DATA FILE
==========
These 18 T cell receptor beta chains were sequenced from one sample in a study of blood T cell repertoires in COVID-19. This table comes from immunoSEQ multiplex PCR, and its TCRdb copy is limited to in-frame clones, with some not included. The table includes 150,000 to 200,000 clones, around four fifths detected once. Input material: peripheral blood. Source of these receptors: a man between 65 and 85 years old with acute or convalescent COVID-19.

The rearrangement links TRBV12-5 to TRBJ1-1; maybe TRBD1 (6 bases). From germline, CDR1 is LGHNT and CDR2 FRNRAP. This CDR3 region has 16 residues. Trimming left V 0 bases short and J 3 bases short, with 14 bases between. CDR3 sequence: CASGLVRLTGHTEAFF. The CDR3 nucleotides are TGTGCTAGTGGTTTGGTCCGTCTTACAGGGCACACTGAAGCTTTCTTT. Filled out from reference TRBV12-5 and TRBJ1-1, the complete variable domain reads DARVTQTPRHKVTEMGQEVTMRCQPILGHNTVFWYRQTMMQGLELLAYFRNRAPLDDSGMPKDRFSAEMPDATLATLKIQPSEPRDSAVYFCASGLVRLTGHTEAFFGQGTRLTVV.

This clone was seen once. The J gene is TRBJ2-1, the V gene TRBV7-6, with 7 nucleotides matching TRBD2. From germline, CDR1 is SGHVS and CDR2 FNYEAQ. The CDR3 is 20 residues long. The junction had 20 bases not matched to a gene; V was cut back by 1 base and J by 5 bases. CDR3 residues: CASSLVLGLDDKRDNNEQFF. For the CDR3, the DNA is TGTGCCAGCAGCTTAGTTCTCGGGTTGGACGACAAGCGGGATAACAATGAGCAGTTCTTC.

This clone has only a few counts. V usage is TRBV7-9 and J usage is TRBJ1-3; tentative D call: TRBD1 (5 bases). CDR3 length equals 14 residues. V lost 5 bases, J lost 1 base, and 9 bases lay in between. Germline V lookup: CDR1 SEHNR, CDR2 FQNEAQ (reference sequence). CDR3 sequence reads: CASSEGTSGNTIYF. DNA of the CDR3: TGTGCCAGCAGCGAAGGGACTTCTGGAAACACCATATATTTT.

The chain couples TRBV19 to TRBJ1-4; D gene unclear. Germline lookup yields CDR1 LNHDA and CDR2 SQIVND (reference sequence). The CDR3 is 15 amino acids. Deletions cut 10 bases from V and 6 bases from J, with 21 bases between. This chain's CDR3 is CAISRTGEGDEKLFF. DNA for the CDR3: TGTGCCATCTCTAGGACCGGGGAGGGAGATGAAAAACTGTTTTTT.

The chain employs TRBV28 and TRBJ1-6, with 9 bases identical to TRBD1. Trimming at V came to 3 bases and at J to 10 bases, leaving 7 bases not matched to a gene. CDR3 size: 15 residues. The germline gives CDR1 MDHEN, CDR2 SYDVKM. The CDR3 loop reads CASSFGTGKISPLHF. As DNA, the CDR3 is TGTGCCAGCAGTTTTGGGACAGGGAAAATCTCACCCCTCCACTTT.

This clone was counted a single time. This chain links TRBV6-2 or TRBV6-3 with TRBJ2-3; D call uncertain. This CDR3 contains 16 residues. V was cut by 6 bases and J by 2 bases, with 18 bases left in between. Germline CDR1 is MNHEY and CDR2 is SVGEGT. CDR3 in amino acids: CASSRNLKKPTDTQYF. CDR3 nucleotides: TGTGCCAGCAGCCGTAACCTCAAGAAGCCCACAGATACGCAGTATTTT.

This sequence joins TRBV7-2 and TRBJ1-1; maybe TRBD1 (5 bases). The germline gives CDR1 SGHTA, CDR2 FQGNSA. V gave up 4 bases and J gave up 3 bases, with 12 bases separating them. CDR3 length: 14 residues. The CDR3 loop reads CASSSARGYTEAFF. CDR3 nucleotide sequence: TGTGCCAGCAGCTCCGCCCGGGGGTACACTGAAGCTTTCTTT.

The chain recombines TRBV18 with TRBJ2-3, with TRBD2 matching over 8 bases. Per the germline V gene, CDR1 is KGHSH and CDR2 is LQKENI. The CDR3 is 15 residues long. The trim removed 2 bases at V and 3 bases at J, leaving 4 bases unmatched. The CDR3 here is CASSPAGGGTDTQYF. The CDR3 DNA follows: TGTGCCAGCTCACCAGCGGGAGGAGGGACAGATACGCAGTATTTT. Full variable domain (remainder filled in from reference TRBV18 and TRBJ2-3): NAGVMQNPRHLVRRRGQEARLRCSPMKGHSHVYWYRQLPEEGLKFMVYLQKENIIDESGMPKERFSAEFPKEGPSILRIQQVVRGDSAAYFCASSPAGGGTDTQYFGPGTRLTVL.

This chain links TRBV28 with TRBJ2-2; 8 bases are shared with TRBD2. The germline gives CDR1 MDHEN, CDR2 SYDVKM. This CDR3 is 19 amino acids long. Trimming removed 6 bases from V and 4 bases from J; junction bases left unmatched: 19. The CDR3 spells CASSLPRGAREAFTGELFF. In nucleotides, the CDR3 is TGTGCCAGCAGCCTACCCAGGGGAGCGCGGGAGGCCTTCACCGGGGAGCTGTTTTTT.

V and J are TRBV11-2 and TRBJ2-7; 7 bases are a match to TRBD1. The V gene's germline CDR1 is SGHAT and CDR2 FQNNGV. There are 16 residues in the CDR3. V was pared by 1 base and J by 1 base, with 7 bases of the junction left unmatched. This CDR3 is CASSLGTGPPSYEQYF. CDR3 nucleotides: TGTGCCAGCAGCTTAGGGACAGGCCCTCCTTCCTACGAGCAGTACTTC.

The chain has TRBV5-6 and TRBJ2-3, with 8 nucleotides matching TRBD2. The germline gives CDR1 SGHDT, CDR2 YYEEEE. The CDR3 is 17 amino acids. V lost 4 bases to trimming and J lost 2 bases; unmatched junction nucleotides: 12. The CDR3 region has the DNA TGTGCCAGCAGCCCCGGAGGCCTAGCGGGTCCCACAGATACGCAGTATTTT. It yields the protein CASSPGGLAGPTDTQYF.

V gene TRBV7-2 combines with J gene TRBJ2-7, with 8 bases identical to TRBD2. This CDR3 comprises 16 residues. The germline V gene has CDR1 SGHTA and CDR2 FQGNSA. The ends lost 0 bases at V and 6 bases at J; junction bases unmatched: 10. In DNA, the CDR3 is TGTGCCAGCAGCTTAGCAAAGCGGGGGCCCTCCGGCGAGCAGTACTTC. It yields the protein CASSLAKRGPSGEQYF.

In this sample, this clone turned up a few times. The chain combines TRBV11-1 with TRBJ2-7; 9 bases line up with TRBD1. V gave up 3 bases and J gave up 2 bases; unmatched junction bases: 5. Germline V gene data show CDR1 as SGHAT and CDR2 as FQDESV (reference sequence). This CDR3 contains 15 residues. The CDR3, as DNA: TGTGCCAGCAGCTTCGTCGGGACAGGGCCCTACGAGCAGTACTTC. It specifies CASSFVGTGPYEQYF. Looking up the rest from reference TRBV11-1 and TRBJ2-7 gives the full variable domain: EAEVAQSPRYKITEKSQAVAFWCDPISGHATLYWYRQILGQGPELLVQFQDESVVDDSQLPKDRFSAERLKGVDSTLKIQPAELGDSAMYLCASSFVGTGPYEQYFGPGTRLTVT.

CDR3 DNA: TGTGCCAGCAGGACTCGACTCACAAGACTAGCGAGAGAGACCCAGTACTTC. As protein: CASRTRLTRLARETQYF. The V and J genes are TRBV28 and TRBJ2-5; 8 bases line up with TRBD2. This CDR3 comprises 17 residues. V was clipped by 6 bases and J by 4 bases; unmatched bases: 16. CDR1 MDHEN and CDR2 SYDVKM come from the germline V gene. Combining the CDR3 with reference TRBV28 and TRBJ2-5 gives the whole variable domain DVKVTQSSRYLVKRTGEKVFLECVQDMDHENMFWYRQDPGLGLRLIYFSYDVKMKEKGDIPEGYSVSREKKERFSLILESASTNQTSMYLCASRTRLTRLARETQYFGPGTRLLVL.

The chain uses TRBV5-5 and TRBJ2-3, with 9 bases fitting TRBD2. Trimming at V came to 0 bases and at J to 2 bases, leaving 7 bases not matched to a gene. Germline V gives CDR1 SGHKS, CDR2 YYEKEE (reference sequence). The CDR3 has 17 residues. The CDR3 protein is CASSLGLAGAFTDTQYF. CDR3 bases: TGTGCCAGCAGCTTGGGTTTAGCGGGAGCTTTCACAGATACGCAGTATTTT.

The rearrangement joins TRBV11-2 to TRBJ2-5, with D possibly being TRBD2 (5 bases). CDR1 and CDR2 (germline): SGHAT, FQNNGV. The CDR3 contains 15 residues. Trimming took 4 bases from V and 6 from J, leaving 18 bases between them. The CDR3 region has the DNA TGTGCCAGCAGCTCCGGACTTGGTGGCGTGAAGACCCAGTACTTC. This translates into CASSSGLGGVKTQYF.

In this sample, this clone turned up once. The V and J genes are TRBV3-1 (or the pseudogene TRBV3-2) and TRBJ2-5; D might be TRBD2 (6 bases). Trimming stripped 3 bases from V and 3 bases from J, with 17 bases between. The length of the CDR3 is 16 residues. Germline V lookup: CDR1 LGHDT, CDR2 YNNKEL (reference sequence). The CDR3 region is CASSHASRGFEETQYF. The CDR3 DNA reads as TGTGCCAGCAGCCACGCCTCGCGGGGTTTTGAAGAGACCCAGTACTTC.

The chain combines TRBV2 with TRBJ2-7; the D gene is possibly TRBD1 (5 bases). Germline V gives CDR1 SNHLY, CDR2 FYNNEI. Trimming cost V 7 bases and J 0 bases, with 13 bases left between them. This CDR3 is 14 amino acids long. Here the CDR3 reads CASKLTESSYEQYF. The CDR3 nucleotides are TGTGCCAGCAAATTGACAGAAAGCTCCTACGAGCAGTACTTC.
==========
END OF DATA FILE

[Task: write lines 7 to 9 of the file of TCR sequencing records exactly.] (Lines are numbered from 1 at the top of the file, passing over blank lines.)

This clone was counted a single time. This chain links TRBV6-2 or TRBV6-3 with TRBJ2-3; D call uncertain. This CDR3 contains 16 residues. V was cut by 6 bases and J by 2 bases, with 18 bases left in between. Germline CDR1 is MNHEY and CDR2 is SVGEGT. CDR3 in amino acids: CASSRNLKKPTDTQYF. CDR3 nucleotides: TGTGCCAGCAGCCGTAACCTCAAGAAGCCCACAGATACGCAGTATTTT.

This sequence joins TRBV7-2 and TRBJ1-1; maybe TRBD1 (5 bases). The germline gives CDR1 SGHTA, CDR2 FQGNSA. V gave up 4 bases and J gave up 3 bases, with 12 bases separating them. CDR3 length: 14 residues. The CDR3 loop reads CASSSARGYTEAFF. CDR3 nucleotide sequence: TGTGCCAGCAGCTCCGCCCGGGGGTACACTGAAGCTTTCTTT.

The chain recombines TRBV18 with TRBJ2-3, with TRBD2 matching over 8 bases. Per the germline V gene, CDR1 is KGHSH and CDR2 is LQKENI. The CDR3 is 15 residues long. The trim removed 2 bases at V and 3 bases at J, leaving 4 bases unmatched. The CDR3 here is CASSPAGGGTDTQYF. The CDR3 DNA follows: TGTGCCAGCTCACCAGCGGGAGGAGGGACAGATACGCAGTATTTT. Full variable domain (remainder filled in from reference TRBV18 and TRBJ2-3): NAGVMQNPRHLVRRRGQEARLRCSPMKGHSHVYWYRQLPEEGLKFMVYLQKENIIDESGMPKERFSAEFPKEGPSILRIQQVVRGDSAAYFCASSPAGGGTDTQYFGPGTRLTVL.